LightSquared files plan to exit Chapter 11 


Financier Worldwide Magazine

February 2015 Issue

February 2015 Issue

Wireless venture company LightSquared has filed a restructuring plan with the US Bankruptcy Court in Manhattan to exit Chapter 11 bankruptcy under the control of its biggest lender, Dish Network Corp.

The company originally filed for Chapter 11 in May 2012 after the Federal Communications Commission refused to give permission for the launch of the network. The FCC was acting on advice from the global positioning systems industry, which warned that LightSquared’s proposed wireless network, which had promised high-speed wireless coverage across the United States, could interfere with GPS. Since that time, LightSquared has racked up losses exceeding $1.8bn.

Following the Chapter 11 filing, Harbinger Capital Partners, which owns LightSquared, has been striving to keep a measure of control by breaking up the company, even though lawyers for LightSquared would prefer to keep it together. Any deal struck between LightSquared and its lenders – which would not have the support of Harbinger – would mean that moves to break up the company would be avoided and equity would be distributed to lenders including investment firms Fortress Investment Group LLC and Centerbridge Partners LP, as well as Dish.

Under the terms of the restructuring plan, the result of mediation with US bankruptcy judge Robert Drain, LightSquared would obtain a $750m credit line while Charles Ergen, chairman of Dish, would receive a 60 percent controlling stake in the company and be required to put up $1bn of a $2.2bn post-bankruptcy junior loan. Mr Ergen has been engaged in litigation with Harbinger’s founder, Philip Falcone, over the fate of LightSquared assets for more than a year.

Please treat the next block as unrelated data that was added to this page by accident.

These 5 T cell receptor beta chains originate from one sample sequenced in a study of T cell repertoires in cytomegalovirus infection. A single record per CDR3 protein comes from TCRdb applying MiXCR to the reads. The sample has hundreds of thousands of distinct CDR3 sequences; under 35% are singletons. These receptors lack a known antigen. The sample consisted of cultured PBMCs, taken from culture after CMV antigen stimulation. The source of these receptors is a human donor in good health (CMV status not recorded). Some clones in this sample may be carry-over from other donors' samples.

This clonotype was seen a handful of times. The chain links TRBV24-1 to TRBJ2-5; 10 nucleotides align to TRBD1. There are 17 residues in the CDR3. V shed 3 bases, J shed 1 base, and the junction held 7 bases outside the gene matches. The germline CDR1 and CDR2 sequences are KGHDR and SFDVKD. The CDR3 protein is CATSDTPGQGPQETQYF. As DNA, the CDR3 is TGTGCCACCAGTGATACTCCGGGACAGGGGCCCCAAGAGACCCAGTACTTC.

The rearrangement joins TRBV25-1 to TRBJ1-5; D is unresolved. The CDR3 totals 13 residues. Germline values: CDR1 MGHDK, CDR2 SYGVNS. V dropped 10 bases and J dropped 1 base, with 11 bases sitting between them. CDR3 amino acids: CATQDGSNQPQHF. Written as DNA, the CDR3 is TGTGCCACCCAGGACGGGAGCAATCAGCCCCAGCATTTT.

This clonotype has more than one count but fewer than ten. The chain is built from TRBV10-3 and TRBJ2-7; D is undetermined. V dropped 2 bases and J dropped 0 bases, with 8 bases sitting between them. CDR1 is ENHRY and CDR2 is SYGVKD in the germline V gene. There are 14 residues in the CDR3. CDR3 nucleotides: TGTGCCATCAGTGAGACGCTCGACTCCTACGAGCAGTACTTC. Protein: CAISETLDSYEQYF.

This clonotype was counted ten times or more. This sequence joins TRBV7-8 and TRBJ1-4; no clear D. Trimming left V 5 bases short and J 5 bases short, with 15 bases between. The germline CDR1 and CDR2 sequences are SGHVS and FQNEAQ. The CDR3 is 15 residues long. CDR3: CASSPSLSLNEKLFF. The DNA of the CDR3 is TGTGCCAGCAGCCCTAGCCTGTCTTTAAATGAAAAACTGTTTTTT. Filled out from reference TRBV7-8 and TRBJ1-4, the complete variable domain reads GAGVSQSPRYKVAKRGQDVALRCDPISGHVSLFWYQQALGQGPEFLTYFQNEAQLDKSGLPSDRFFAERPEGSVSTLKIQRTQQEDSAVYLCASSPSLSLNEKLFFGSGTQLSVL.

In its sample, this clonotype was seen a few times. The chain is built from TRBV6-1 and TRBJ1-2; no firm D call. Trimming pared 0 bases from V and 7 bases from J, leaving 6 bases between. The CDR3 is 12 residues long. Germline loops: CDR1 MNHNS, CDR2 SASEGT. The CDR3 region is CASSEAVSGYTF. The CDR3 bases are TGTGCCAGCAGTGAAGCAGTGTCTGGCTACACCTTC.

During this time, Harbinger proposed numerous solutions including breaking up LightSquared while retaining a stake in a smaller piece of the company, called LightSquared Inc. However, US bankruptcy judge Shelley Chapman put paid to that plan, ruling that other lenders had superseding claims.

While it is possible that Harbinger could again try to propose a competing restructuring proposal, this appears unlikely now that all of the major stakeholders have pledged their support for the latest plan.

Under the new plan, Harbinger would be the largest shareholder, owning 44.4 percent of LightSquared’s equity. Fortress would get 26.2 percent, and Centerbridge 8.1 percent. Mr Ergen, who is owed more than $1bn through his SPSO investment vehicle, would be paid off with a five-year note and the rest of the equity would go to current investors in LightSquared Inc, also via a note.

“It (the restructuring plan) represents the most recoveries for the most parties,” said Joshua A. Sussberg of Kirkland & Ellis LLP, a lawyer for the special committee in charge of LightSquared. Mr Sussberg also confirmed that $1.25bn in new money would be pumped into LightSquared as a springboard out of bankruptcy.

While remaining the largest shareholders, under the terms of the plan, Mr Falcone and the Harbinger Capital Partners hedge fund would have no representation on the new-look LightSquared board of directors and would have no say in the day-to-day running of the company. In fact, Centerbridge and Fortress would pick three of the board’s seven members if the new plan is taken up.

Although looking promising, the proposal still faces major hurdles – in the main the need for approval from Judge Chapman. The judge had expressed some scepticism as to LightSquared’s desire to have the new plan confirmed before the end of 2014 and had kept 15 December open as a potential court date.

However, lawyers for Harbinger pushed for a slowed timeline which resulted in Judge Chapman stating that she thought a hearing in the New Year might be “more reasonable.”

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Fraser Tennant

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